Read our full review of the Smith Optics Signal MIPS helmet

Buy now: Smith Optics Signal MIPS helmet from Tredz for £64.99

Abus Macator

Best budget bike helmets cheapReview score 8/10

Another option from the German brand, Abus’s entry level Macator comes with a removable visor and a head-hugging shape. Its fit and retention system are good, as is its venting, although it’s on the heavy side at 278g for a small helmet. The three sizes and six colours on offer mean that there are plenty of options to choose from though.

Read our full review of the Abus Macator helmet

Buy now: Abus Macator helmet from Halfords for £44.99


Best budget road bike helmets cheapReview score 8/10

Just hitting our £100 upper price limit, the MET Vinci MIPS helmet takes design cues from the high-end Trenta. With 16 vents air circulation is good, helped by the internal channelling.

For extra road presence, you can buy a rear light that fits into the dial adjuster and the helmet comes with MIPS for extra crash protection. Look out for sizing: you may need to size up to get a good fit.

Read our full review of the MET Vinci MIPs helmet

Buy now: MET Vinci MIPs helmet from Tredz for £100.00

Giro Foray MIPS

Best budget road bike helmets cheap

The Foray is helmet specialist Giro’s lowest price helmet, with the MIPS version adding extra protection above the cheaper non-MIPS Foray helmet.

Look and fit are like helmets further up Giro’s range while the 21 vents are above average for a budget topper, but the shell is a bit larger than some.

Read our full review of the Giro Foray MIPS helmet

Buy now: Giro Foray MIPS helmet from Wiggle for £79.99

Best budget road bike helmets: what to look for

Here’s a quick guide for key features that mark out the best budget road bike helmets. There’s more detail on helmet features in our guide to the best road bike helmets, so take a look there too.


Fit is the most tricky part of any helmet. Everyone’s head is a different shape, so fitting it into an object with fixed dimensions is always going to be tricky.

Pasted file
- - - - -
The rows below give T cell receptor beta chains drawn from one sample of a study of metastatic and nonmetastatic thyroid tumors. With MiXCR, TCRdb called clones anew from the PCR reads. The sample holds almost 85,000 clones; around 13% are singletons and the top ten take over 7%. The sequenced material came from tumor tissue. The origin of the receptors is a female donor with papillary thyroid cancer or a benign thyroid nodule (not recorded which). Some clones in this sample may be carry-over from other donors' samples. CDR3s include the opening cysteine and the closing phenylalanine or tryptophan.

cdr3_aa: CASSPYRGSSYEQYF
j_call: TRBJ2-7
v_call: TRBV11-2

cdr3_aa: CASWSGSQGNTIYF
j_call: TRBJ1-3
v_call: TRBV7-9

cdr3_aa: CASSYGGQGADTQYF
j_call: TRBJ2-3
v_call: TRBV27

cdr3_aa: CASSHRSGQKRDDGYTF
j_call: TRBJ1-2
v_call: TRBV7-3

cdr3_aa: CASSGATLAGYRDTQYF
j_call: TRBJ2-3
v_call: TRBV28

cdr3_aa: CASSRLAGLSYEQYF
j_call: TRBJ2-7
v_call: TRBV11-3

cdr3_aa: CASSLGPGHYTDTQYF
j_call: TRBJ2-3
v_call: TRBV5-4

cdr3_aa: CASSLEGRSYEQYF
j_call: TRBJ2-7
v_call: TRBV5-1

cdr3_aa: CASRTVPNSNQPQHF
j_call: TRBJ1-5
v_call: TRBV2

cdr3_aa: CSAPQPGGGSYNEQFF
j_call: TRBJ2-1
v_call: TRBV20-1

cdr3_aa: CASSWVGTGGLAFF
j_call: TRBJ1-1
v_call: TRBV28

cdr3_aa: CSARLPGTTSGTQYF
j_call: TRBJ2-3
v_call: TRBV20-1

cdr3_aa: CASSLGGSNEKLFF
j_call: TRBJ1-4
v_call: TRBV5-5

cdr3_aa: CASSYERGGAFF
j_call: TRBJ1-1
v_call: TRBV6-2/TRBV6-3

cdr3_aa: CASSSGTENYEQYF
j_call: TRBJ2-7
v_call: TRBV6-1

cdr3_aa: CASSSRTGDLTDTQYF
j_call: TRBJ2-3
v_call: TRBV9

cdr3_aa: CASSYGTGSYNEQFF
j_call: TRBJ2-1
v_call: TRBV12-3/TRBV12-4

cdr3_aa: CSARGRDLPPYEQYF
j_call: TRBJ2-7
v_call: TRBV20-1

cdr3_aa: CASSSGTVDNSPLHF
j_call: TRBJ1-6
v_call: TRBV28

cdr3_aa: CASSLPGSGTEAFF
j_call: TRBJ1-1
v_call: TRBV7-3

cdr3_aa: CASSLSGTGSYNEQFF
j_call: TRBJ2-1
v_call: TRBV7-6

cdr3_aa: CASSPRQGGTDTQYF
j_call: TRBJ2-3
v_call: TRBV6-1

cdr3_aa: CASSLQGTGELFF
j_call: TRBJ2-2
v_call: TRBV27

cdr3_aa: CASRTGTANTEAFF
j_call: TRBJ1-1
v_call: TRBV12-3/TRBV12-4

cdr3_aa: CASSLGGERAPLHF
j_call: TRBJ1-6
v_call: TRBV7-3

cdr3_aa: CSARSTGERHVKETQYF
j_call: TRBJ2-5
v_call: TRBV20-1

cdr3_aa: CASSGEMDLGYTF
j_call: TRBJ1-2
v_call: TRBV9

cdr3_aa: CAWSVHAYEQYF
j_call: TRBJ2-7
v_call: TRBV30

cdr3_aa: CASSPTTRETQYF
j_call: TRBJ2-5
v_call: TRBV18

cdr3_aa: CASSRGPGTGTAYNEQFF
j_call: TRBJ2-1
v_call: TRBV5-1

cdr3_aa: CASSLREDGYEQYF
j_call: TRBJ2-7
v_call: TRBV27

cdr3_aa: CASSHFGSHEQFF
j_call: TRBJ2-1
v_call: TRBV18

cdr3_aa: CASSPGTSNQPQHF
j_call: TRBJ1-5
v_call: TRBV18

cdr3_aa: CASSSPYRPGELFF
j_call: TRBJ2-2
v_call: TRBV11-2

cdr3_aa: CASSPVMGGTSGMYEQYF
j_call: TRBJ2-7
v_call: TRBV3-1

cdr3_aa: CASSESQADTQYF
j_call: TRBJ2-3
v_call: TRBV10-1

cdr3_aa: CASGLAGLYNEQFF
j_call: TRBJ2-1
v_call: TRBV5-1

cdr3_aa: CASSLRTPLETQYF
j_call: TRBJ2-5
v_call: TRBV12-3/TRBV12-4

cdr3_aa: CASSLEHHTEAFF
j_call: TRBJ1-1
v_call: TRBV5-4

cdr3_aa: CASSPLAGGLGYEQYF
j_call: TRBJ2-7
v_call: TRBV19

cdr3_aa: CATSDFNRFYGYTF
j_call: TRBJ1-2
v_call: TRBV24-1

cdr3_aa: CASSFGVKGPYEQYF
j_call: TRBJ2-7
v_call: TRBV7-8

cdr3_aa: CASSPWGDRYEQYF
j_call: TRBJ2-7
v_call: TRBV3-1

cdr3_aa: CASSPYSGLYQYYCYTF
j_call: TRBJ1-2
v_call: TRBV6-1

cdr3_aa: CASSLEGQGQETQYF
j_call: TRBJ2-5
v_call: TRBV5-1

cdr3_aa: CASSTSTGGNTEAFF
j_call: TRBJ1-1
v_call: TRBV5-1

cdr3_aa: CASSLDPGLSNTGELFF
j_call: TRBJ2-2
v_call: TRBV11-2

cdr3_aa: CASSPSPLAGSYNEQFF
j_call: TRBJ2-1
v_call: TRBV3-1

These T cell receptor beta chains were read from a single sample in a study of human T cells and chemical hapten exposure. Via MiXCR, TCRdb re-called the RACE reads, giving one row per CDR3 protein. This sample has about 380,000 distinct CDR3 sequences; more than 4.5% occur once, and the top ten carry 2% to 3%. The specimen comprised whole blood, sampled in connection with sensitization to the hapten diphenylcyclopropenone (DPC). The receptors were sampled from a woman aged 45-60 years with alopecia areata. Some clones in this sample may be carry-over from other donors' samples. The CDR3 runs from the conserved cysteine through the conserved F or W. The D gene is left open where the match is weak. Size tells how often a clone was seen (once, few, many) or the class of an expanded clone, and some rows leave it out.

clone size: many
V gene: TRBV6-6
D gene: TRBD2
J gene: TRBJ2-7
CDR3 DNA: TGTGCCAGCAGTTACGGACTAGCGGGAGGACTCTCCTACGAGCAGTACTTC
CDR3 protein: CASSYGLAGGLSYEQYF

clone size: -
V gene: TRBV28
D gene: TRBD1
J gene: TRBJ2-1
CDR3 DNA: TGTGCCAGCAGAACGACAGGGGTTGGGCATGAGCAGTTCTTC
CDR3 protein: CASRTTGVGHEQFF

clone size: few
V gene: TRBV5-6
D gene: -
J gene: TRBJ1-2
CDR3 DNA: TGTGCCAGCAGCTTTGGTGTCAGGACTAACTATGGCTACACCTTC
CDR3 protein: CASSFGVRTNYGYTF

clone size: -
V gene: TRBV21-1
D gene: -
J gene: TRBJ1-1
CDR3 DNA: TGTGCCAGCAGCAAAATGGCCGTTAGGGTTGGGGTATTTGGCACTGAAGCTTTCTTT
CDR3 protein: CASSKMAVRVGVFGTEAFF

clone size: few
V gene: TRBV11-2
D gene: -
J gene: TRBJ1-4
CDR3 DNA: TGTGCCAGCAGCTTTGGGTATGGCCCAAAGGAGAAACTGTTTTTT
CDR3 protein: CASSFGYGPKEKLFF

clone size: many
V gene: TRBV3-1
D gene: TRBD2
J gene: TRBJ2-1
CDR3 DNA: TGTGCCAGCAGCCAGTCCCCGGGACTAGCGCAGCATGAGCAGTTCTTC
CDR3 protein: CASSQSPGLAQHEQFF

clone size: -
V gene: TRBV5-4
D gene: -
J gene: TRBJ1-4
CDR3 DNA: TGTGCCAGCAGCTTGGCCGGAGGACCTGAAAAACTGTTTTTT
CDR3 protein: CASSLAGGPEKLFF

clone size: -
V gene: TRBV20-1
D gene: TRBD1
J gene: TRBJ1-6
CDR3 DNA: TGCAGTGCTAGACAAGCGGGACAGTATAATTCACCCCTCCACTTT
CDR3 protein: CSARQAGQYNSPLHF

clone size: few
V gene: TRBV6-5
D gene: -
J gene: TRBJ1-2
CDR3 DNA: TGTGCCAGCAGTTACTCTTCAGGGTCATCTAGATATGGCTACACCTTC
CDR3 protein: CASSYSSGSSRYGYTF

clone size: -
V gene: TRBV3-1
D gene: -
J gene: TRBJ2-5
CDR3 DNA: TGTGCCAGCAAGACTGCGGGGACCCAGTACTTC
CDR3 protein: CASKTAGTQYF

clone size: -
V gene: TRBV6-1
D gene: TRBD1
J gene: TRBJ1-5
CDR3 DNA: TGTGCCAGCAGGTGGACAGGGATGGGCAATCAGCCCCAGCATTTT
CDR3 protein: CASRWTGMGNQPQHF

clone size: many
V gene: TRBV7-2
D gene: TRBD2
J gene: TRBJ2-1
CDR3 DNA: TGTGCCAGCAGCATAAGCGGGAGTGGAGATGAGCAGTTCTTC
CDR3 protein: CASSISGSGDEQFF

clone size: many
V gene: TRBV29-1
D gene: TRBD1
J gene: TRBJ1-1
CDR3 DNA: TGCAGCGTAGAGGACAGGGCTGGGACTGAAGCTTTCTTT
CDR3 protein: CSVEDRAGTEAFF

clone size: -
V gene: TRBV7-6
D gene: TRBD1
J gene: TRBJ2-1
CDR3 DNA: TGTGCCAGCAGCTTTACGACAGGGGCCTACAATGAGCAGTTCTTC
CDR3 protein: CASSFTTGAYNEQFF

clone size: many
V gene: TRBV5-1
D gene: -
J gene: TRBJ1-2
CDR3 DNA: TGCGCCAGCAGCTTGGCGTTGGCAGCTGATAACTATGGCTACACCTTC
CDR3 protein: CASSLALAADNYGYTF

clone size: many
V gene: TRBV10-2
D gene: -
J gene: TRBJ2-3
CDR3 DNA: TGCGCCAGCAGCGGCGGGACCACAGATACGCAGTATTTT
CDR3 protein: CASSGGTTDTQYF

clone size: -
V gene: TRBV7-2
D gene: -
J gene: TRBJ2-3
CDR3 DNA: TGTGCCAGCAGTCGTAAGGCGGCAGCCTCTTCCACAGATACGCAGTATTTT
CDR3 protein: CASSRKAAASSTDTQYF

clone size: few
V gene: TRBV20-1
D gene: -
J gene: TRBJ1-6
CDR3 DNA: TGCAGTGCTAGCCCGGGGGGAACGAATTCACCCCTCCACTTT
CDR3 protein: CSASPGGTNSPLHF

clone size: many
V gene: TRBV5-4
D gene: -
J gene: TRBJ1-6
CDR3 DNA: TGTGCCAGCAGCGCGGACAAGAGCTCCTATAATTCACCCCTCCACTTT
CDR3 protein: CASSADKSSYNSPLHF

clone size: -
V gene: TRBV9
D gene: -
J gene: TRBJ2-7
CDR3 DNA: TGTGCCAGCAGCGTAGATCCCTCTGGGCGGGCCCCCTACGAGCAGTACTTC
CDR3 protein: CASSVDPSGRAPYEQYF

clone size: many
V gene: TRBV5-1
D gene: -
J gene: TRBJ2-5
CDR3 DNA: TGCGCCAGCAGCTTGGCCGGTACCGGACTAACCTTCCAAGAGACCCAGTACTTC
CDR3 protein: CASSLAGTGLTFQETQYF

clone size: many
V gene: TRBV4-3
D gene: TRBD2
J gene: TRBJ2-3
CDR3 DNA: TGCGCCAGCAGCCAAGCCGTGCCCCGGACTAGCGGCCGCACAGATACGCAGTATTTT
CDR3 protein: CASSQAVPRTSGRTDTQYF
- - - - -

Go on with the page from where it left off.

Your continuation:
There’s some adjustment in all helmets for head circumference and height, while padding and hair help to cushion any tight spots. But no helmet will fit everyone perfectly, so try before you buy is the best advice to ensure comfort.


Air circulation is important for riding comfort, particularly on a hot day. More vents tend to be better for cooling, although internal channelling helps to push air over the head too. The modern trend to aero helmets works the other way though, as airflow over the helmet is usually better with a smoother profile.

>>> Can an aero road helmet make you faster?

So it’s worth considering how important aerodynamics and fast riding are for you. If you’re just after the best airflow, more vents are better, whereas if you want to go faster, you might want to look for a more enclosed design. The pros often swap between more and less vented helmets for mountain and flat stages.

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Standing for Multi-directional Impact Protection System, MIPS was developed in Sweden. It provides a smooth inner layer that’s loosely connected to the helmet’s shell and slides between the helmet and the head in the event of a crash. 

Helmets with MIPS consistently come towards the top of independent helmet impact tests, but the technology adds to the price of your helmet and ups weight by around 10 to 15 grams relative to an equivalent non-MIPS helmet. Read more about MIPS helmets here.


A helmet will come with adjustment to tighten it around the circumference of your head for a secure fit. That’s usually achieved via a dial adjuster at the rear of the helmet’s inner cradle, although there are other systems.

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You can also adjust the cradle up and down by sliding it in and out of the rear of the helmet. Some systems work better than others and we’ve usually noted any exceptions in the reviews of each helmet. 

Straps too are adjustable for fit under the chin. Many helmets allow you to alter the position of where the two side straps meet under your ears too, although some don’t. 


Helmet weight varies greatly, with some helmets much weightier than others. That’s not usually so noticeable once you’re riding, but you might find a lighter helmet more comfortable. 

It’s something that is of concern to a pro, but probably not so important to leisure riders. MIPS will add a few grams to helmet weight too and cheaper helmets in general tend to be heavier than their more expensive peers.

Crash replacement

Many helmet makers offer a crash replacement programme, which lets you buy a new helmet at a reduced price if you’re involved in an accident. Terms vary by manufacturer, but it’s a bonus service worth looking for.